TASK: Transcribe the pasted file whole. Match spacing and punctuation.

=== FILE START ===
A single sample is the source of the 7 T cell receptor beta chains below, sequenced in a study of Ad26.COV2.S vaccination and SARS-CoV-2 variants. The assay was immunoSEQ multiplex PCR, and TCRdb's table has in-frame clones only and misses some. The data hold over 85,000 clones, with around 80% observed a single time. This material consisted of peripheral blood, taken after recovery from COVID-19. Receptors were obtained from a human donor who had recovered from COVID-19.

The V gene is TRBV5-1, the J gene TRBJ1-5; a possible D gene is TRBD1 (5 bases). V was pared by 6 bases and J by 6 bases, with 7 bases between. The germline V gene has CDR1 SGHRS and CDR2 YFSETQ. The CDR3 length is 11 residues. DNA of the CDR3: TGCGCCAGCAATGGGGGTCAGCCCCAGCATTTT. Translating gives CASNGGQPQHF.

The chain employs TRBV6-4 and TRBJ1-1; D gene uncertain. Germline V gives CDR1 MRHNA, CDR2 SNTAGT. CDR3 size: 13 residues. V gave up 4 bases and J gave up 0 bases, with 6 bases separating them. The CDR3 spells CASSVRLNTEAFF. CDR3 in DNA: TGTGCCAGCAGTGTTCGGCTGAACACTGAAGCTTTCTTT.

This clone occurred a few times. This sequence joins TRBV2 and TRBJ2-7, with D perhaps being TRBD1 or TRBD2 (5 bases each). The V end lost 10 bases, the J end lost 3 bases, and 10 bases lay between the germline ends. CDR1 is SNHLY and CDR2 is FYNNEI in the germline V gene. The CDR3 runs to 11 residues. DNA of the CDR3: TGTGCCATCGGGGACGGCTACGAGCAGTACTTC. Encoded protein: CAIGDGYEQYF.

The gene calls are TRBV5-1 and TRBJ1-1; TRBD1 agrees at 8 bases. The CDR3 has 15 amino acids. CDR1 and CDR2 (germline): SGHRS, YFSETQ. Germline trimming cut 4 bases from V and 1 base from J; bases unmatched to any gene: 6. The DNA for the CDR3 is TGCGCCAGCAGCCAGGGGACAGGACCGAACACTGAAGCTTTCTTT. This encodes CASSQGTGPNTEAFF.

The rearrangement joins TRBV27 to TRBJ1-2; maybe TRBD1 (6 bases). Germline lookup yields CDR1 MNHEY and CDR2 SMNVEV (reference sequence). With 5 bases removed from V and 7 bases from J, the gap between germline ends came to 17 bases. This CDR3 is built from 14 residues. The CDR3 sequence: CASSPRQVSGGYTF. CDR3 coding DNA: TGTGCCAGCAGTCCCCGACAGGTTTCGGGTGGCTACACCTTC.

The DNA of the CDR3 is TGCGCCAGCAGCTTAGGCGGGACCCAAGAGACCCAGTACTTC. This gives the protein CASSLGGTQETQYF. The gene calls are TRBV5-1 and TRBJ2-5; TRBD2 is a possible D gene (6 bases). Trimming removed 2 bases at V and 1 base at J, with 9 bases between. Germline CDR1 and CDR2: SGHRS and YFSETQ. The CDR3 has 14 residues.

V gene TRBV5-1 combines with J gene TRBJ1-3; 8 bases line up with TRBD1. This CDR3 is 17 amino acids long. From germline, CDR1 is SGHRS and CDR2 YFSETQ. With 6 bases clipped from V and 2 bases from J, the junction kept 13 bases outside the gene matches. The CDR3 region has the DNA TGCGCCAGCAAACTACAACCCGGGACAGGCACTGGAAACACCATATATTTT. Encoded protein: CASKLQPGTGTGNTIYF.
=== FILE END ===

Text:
A single sample is the source of the 7 T cell receptor beta chains below, sequenced in a study of Ad26.COV2.S vaccination and SARS-CoV-2 variants. The assay was immunoSEQ multiplex PCR, and TCRdb's table has in-frame clones only and misses some. The data hold over 85,000 clones, with around 80% observed a single time. This material consisted of peripheral blood, taken after recovery from COVID-19. Receptors were obtained from a human donor who had recovered from COVID-19.

The V gene is TRBV5-1, the J gene TRBJ1-5; a possible D gene is TRBD1 (5 bases). V was pared by 6 bases and J by 6 bases, with 7 bases between. The germline V gene has CDR1 SGHRS and CDR2 YFSETQ. The CDR3 length is 11 residues. DNA of the CDR3: TGCGCCAGCAATGGGGGTCAGCCCCAGCATTTT. Translating gives CASNGGQPQHF.

The chain employs TRBV6-4 and TRBJ1-1; D gene uncertain. Germline V gives CDR1 MRHNA, CDR2 SNTAGT. CDR3 size: 13 residues. V gave up 4 bases and J gave up 0 bases, with 6 bases separating them. The CDR3 spells CASSVRLNTEAFF. CDR3 in DNA: TGTGCCAGCAGTGTTCGGCTGAACACTGAAGCTTTCTTT.

This clone occurred a few times. This sequence joins TRBV2 and TRBJ2-7, with D perhaps being TRBD1 or TRBD2 (5 bases each). The V end lost 10 bases, the J end lost 3 bases, and 10 bases lay between the germline ends. CDR1 is SNHLY and CDR2 is FYNNEI in the germline V gene. The CDR3 runs to 11 residues. DNA of the CDR3: TGTGCCATCGGGGACGGCTACGAGCAGTACTTC. Encoded protein: CAIGDGYEQYF.

The gene calls are TRBV5-1 and TRBJ1-1; TRBD1 agrees at 8 bases. The CDR3 has 15 amino acids. CDR1 and CDR2 (germline): SGHRS, YFSETQ. Germline trimming cut 4 bases from V and 1 base from J; bases unmatched to any gene: 6. The DNA for the CDR3 is TGCGCCAGCAGCCAGGGGACAGGACCGAACACTGAAGCTTTCTTT. This encodes CASSQGTGPNTEAFF.

The rearrangement joins TRBV27 to TRBJ1-2; maybe TRBD1 (6 bases). Germline lookup yields CDR1 MNHEY and CDR2 SMNVEV (reference sequence). With 5 bases removed from V and 7 bases from J, the gap between germline ends came to 17 bases. This CDR3 is built from 14 residues. The CDR3 sequence: CASSPRQVSGGYTF. CDR3 coding DNA: TGTGCCAGCAGTCCCCGACAGGTTTCGGGTGGCTACACCTTC.

The DNA of the CDR3 is TGCGCCAGCAGCTTAGGCGGGACCCAAGAGACCCAGTACTTC. This gives the protein CASSLGGTQETQYF. The gene calls are TRBV5-1 and TRBJ2-5; TRBD2 is a possible D gene (6 bases). Trimming removed 2 bases at V and 1 base at J, with 9 bases between. Germline CDR1 and CDR2: SGHRS and YFSETQ. The CDR3 has 14 residues.

V gene TRBV5-1 combines with J gene TRBJ1-3; 8 bases line up with TRBD1. This CDR3 is 17 amino acids long. From germline, CDR1 is SGHRS and CDR2 YFSETQ. With 6 bases clipped from V and 2 bases from J, the junction kept 13 bases outside the gene matches. The CDR3 region has the DNA TGCGCCAGCAAACTACAACCCGGGACAGGCACTGGAAACACCATATATTTT. Encoded protein: CASKLQPGTGTGNTIYF.